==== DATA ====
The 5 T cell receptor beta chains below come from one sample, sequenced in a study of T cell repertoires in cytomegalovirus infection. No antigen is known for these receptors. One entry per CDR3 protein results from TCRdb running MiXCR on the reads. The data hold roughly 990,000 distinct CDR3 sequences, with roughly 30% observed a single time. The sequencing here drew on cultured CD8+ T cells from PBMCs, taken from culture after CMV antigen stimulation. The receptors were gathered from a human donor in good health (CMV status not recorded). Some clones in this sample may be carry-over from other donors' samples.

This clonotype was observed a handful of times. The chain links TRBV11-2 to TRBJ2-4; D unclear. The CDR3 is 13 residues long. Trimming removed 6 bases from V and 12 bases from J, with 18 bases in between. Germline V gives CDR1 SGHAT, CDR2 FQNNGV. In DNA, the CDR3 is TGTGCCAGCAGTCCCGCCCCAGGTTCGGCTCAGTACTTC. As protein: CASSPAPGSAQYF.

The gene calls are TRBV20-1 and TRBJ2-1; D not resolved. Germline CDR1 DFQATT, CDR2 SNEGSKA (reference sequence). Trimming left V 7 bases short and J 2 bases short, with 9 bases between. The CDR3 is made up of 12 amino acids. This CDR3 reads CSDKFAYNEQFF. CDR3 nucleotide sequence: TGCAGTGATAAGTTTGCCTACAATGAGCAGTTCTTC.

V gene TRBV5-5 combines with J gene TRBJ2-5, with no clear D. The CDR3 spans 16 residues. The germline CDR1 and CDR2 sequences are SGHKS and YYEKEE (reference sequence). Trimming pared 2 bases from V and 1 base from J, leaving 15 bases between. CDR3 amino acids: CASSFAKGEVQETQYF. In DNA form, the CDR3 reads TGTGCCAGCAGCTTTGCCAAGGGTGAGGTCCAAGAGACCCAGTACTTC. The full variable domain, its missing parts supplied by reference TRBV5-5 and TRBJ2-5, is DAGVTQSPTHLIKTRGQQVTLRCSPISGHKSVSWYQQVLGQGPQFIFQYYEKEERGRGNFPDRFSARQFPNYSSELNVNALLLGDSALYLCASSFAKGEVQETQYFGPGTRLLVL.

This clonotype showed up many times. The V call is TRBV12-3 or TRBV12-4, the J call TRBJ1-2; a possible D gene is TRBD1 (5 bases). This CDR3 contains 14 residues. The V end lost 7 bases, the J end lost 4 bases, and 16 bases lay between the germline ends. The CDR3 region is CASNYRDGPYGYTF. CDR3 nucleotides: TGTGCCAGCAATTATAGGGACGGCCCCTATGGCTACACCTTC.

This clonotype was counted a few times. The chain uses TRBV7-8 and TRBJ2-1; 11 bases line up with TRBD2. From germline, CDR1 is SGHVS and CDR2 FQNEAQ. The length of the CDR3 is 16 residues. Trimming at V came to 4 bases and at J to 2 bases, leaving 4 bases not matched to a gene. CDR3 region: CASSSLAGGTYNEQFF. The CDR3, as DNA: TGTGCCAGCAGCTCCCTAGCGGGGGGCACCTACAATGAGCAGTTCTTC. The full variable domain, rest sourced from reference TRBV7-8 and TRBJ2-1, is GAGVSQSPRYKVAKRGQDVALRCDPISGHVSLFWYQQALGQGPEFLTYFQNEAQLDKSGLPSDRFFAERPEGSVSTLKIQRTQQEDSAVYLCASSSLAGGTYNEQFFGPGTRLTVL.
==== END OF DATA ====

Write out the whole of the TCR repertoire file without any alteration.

The 5 T cell receptor beta chains below come from one sample, sequenced in a study of T cell repertoires in cytomegalovirus infection. No antigen is known for these receptors. One entry per CDR3 protein results from TCRdb running MiXCR on the reads. The data hold roughly 990,000 distinct CDR3 sequences, with roughly 30% observed a single time. The sequencing here drew on cultured CD8+ T cells from PBMCs, taken from culture after CMV antigen stimulation. The receptors were gathered from a human donor in good health (CMV status not recorded). Some clones in this sample may be carry-over from other donors' samples.

This clonotype was observed a handful of times. The chain links TRBV11-2 to TRBJ2-4; D unclear. The CDR3 is 13 residues long. Trimming removed 6 bases from V and 12 bases from J, with 18 bases in between. Germline V gives CDR1 SGHAT, CDR2 FQNNGV. In DNA, the CDR3 is TGTGCCAGCAGTCCCGCCCCAGGTTCGGCTCAGTACTTC. As protein: CASSPAPGSAQYF.

The gene calls are TRBV20-1 and TRBJ2-1; D not resolved. Germline CDR1 DFQATT, CDR2 SNEGSKA (reference sequence). Trimming left V 7 bases short and J 2 bases short, with 9 bases between. The CDR3 is made up of 12 amino acids. This CDR3 reads CSDKFAYNEQFF. CDR3 nucleotide sequence: TGCAGTGATAAGTTTGCCTACAATGAGCAGTTCTTC.

V gene TRBV5-5 combines with J gene TRBJ2-5, with no clear D. The CDR3 spans 16 residues. The germline CDR1 and CDR2 sequences are SGHKS and YYEKEE (reference sequence). Trimming pared 2 bases from V and 1 base from J, leaving 15 bases between. CDR3 amino acids: CASSFAKGEVQETQYF. In DNA form, the CDR3 reads TGTGCCAGCAGCTTTGCCAAGGGTGAGGTCCAAGAGACCCAGTACTTC. The full variable domain, its missing parts supplied by reference TRBV5-5 and TRBJ2-5, is DAGVTQSPTHLIKTRGQQVTLRCSPISGHKSVSWYQQVLGQGPQFIFQYYEKEERGRGNFPDRFSARQFPNYSSELNVNALLLGDSALYLCASSFAKGEVQETQYFGPGTRLLVL.

This clonotype showed up many times. The V call is TRBV12-3 or TRBV12-4, the J call TRBJ1-2; a possible D gene is TRBD1 (5 bases). This CDR3 contains 14 residues. The V end lost 7 bases, the J end lost 4 bases, and 16 bases lay between the germline ends. The CDR3 region is CASNYRDGPYGYTF. CDR3 nucleotides: TGTGCCAGCAATTATAGGGACGGCCCCTATGGCTACACCTTC.

This clonotype was counted a few times. The chain uses TRBV7-8 and TRBJ2-1; 11 bases line up with TRBD2. From germline, CDR1 is SGHVS and CDR2 FQNEAQ. The length of the CDR3 is 16 residues. Trimming at V came to 4 bases and at J to 2 bases, leaving 4 bases not matched to a gene. CDR3 region: CASSSLAGGTYNEQFF. The CDR3, as DNA: TGTGCCAGCAGCTCCCTAGCGGGGGGCACCTACAATGAGCAGTTCTTC. The full variable domain, rest sourced from reference TRBV7-8 and TRBJ2-1, is GAGVSQSPRYKVAKRGQDVALRCDPISGHVSLFWYQQALGQGPEFLTYFQNEAQLDKSGLPSDRFFAERPEGSVSTLKIQRTQQEDSAVYLCASSSLAGGTYNEQFFGPGTRLTVL.